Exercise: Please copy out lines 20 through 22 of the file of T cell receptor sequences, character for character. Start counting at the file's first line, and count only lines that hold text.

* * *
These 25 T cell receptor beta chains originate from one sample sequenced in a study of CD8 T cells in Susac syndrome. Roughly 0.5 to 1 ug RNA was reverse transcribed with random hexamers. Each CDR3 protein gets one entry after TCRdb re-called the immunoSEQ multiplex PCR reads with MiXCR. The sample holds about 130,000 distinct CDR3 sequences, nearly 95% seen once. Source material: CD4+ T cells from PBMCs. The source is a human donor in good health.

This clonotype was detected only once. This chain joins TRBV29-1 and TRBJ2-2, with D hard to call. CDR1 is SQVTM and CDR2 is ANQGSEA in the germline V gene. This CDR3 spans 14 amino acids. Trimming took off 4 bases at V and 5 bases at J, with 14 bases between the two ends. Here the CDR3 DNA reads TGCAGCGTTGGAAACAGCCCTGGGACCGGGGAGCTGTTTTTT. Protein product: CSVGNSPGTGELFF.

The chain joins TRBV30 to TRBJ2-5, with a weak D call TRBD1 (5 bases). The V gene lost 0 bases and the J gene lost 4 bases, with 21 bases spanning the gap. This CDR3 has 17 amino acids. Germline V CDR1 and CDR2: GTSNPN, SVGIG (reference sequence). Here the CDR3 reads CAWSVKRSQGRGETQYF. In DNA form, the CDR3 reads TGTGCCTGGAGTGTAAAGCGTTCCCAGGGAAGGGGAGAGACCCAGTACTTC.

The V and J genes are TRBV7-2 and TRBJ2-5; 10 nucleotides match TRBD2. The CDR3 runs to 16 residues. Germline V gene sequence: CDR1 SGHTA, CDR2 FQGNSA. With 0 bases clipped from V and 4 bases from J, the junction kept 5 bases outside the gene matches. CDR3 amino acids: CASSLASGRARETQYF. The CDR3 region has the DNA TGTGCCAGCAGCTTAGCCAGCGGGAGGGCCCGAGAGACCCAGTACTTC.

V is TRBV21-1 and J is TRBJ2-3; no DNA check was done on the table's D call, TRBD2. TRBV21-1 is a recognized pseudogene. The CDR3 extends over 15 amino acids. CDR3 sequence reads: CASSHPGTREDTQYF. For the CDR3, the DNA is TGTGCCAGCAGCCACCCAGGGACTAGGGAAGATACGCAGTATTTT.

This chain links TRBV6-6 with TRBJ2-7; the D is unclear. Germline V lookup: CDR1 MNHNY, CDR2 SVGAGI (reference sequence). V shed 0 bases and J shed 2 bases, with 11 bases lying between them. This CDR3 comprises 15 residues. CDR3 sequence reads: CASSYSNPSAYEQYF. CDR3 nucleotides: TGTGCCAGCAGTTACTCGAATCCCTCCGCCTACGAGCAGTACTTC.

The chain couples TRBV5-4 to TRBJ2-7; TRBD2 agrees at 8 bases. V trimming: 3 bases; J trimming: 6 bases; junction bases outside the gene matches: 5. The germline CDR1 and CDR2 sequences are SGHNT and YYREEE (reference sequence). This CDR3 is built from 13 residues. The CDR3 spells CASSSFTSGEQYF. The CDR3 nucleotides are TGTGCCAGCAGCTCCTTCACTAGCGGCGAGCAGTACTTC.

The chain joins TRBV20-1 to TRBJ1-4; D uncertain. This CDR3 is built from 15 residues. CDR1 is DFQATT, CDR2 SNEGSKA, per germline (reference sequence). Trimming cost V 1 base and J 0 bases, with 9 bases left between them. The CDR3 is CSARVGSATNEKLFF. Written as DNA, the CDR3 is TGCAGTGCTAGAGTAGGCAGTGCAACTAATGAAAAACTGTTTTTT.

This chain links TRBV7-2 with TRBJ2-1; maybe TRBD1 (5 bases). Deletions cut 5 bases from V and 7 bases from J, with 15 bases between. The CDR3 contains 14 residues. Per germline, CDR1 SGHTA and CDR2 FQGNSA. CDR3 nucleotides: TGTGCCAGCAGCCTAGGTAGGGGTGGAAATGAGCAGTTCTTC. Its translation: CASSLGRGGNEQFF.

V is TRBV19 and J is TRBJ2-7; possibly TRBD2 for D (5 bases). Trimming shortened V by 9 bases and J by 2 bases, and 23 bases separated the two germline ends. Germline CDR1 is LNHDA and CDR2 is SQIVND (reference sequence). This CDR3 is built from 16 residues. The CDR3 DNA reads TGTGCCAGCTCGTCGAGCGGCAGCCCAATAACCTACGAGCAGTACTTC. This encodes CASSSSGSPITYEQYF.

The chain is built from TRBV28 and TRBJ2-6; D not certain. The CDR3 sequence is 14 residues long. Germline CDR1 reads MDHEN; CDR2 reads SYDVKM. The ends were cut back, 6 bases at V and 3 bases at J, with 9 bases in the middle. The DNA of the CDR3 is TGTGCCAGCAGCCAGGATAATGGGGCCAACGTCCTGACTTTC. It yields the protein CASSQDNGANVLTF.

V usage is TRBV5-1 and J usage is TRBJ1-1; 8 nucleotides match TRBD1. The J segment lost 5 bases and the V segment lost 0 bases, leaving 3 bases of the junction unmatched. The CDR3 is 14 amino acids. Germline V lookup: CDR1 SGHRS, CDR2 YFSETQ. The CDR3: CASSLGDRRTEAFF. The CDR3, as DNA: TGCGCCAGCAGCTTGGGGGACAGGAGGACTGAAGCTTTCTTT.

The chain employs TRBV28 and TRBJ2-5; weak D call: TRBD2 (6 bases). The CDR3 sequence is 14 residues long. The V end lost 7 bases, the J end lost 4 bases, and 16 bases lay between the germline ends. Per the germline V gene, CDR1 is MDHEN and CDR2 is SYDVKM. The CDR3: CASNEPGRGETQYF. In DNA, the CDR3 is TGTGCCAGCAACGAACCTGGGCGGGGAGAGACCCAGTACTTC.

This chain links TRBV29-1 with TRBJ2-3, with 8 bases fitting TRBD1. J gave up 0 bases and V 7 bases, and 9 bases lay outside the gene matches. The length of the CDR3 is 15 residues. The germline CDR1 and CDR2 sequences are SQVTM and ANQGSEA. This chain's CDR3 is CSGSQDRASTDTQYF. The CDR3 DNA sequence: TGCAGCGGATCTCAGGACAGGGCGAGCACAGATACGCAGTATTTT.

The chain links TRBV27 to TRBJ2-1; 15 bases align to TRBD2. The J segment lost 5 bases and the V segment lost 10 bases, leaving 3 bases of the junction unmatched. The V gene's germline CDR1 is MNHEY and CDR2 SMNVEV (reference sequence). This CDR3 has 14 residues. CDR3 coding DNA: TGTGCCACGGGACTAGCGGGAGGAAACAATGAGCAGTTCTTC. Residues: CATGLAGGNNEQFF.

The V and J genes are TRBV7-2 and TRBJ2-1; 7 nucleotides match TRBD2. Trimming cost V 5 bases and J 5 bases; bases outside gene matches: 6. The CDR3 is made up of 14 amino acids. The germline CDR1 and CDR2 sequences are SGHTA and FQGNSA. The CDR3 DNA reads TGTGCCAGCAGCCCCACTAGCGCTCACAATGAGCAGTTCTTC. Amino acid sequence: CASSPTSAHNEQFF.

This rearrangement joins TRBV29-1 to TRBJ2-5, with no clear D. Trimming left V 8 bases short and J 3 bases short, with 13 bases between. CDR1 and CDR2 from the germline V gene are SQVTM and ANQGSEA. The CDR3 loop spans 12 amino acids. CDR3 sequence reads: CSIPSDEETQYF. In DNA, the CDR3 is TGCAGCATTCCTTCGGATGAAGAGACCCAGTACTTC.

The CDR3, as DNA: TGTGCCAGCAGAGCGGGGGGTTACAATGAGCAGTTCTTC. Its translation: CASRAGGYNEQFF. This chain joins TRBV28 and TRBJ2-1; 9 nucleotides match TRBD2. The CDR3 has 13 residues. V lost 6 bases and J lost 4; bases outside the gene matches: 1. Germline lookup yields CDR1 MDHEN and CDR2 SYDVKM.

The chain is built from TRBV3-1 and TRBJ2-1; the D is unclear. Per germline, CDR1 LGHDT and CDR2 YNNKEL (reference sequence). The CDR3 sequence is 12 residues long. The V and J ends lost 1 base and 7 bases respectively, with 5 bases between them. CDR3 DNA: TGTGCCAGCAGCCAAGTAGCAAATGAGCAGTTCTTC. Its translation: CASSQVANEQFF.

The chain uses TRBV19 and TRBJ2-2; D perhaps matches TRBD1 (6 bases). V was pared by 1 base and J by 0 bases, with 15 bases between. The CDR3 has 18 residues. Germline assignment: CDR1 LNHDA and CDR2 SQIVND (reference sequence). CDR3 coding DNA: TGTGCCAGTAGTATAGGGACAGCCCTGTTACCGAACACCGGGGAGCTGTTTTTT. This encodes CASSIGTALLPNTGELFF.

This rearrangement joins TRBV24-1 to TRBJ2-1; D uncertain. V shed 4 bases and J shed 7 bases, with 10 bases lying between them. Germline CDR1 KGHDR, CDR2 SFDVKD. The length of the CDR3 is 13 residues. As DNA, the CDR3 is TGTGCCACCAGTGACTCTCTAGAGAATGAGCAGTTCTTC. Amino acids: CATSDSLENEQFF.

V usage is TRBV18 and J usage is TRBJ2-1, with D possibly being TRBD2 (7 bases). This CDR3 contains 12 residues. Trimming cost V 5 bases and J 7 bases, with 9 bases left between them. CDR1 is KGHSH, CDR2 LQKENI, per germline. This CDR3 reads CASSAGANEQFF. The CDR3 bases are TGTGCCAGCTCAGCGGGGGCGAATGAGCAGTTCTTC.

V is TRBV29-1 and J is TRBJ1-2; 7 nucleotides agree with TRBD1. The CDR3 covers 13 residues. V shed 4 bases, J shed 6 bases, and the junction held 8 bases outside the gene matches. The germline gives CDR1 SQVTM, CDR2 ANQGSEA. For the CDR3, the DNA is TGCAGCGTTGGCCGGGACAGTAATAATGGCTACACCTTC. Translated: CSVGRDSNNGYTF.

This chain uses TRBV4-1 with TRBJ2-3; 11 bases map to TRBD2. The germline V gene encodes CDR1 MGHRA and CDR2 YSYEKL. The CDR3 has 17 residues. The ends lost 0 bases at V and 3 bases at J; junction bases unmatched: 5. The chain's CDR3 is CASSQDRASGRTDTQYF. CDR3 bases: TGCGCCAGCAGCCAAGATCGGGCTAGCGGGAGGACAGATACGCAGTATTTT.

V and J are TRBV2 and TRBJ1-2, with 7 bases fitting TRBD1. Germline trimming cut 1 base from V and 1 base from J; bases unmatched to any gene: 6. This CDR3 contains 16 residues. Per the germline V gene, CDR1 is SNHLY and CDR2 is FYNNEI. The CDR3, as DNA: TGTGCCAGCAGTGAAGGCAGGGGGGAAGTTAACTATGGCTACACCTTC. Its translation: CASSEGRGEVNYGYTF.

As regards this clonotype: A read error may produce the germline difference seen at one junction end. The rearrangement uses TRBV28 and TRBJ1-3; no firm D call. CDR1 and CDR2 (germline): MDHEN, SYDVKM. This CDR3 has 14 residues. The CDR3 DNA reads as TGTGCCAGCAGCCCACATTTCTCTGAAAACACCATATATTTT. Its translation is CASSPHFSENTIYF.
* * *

The chain uses TRBV19 and TRBJ2-2; D perhaps matches TRBD1 (6 bases). V was pared by 1 base and J by 0 bases, with 15 bases between. The CDR3 has 18 residues. Germline assignment: CDR1 LNHDA and CDR2 SQIVND (reference sequence). CDR3 coding DNA: TGTGCCAGTAGTATAGGGACAGCCCTGTTACCGAACACCGGGGAGCTGTTTTTT. This encodes CASSIGTALLPNTGELFF.

This rearrangement joins TRBV24-1 to TRBJ2-1; D uncertain. V shed 4 bases and J shed 7 bases, with 10 bases lying between them. Germline CDR1 KGHDR, CDR2 SFDVKD. The length of the CDR3 is 13 residues. As DNA, the CDR3 is TGTGCCACCAGTGACTCTCTAGAGAATGAGCAGTTCTTC. Amino acids: CATSDSLENEQFF.

V usage is TRBV18 and J usage is TRBJ2-1, with D possibly being TRBD2 (7 bases). This CDR3 contains 12 residues. Trimming cost V 5 bases and J 7 bases, with 9 bases left between them. CDR1 is KGHSH, CDR2 LQKENI, per germline. This CDR3 reads CASSAGANEQFF. The CDR3 bases are TGTGCCAGCTCAGCGGGGGCGAATGAGCAGTTCTTC.